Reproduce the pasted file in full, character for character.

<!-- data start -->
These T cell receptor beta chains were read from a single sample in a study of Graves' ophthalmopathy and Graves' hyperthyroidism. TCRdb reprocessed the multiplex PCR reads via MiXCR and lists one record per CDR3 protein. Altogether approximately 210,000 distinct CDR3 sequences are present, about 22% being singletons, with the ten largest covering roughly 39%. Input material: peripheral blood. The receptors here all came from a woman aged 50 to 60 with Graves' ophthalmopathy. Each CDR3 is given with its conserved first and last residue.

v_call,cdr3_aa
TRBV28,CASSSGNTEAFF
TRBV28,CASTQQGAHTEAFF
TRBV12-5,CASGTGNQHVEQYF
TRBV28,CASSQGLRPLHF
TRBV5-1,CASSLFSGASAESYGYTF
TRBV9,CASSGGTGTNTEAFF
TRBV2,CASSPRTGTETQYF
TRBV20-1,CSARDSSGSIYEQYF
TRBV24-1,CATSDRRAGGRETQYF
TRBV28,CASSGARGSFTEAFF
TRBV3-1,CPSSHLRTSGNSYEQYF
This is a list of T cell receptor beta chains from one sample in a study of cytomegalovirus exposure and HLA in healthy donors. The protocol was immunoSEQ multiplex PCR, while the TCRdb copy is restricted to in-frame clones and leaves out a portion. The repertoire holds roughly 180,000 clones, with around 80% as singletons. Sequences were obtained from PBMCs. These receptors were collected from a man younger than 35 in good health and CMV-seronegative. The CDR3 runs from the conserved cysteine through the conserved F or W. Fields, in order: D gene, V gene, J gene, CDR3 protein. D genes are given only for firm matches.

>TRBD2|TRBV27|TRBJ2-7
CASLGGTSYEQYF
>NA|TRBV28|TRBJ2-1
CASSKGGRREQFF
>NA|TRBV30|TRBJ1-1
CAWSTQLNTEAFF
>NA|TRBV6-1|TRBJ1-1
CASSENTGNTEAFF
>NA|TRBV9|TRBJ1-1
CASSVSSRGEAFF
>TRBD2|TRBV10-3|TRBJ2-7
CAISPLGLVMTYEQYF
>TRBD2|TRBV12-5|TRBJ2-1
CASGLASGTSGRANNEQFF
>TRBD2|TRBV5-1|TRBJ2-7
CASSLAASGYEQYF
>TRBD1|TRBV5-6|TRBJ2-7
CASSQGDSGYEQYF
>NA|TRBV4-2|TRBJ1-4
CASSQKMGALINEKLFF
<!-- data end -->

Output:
These T cell receptor beta chains were read from a single sample in a study of Graves' ophthalmopathy and Graves' hyperthyroidism. TCRdb reprocessed the multiplex PCR reads via MiXCR and lists one record per CDR3 protein. Altogether approximately 210,000 distinct CDR3 sequences are present, about 22% being singletons, with the ten largest covering roughly 39%. Input material: peripheral blood. The receptors here all came from a woman aged 50 to 60 with Graves' ophthalmopathy. Each CDR3 is given with its conserved first and last residue.

v_call,cdr3_aa
TRBV28,CASSSGNTEAFF
TRBV28,CASTQQGAHTEAFF
TRBV12-5,CASGTGNQHVEQYF
TRBV28,CASSQGLRPLHF
TRBV5-1,CASSLFSGASAESYGYTF
TRBV9,CASSGGTGTNTEAFF
TRBV2,CASSPRTGTETQYF
TRBV20-1,CSARDSSGSIYEQYF
TRBV24-1,CATSDRRAGGRETQYF
TRBV28,CASSGARGSFTEAFF
TRBV3-1,CPSSHLRTSGNSYEQYF
This is a list of T cell receptor beta chains from one sample in a study of cytomegalovirus exposure and HLA in healthy donors. The protocol was immunoSEQ multiplex PCR, while the TCRdb copy is restricted to in-frame clones and leaves out a portion. The repertoire holds roughly 180,000 clones, with around 80% as singletons. Sequences were obtained from PBMCs. These receptors were collected from a man younger than 35 in good health and CMV-seronegative. The CDR3 runs from the conserved cysteine through the conserved F or W. Fields, in order: D gene, V gene, J gene, CDR3 protein. D genes are given only for firm matches.

>TRBD2|TRBV27|TRBJ2-7
CASLGGTSYEQYF
>NA|TRBV28|TRBJ2-1
CASSKGGRREQFF
>NA|TRBV30|TRBJ1-1
CAWSTQLNTEAFF
>NA|TRBV6-1|TRBJ1-1
CASSENTGNTEAFF
>NA|TRBV9|TRBJ1-1
CASSVSSRGEAFF
>TRBD2|TRBV10-3|TRBJ2-7
CAISPLGLVMTYEQYF
>TRBD2|TRBV12-5|TRBJ2-1
CASGLASGTSGRANNEQFF
>TRBD2|TRBV5-1|TRBJ2-7
CASSLAASGYEQYF
>TRBD1|TRBV5-6|TRBJ2-7
CASSQGDSGYEQYF
>NA|TRBV4-2|TRBJ1-4
CASSQKMGALINEKLFF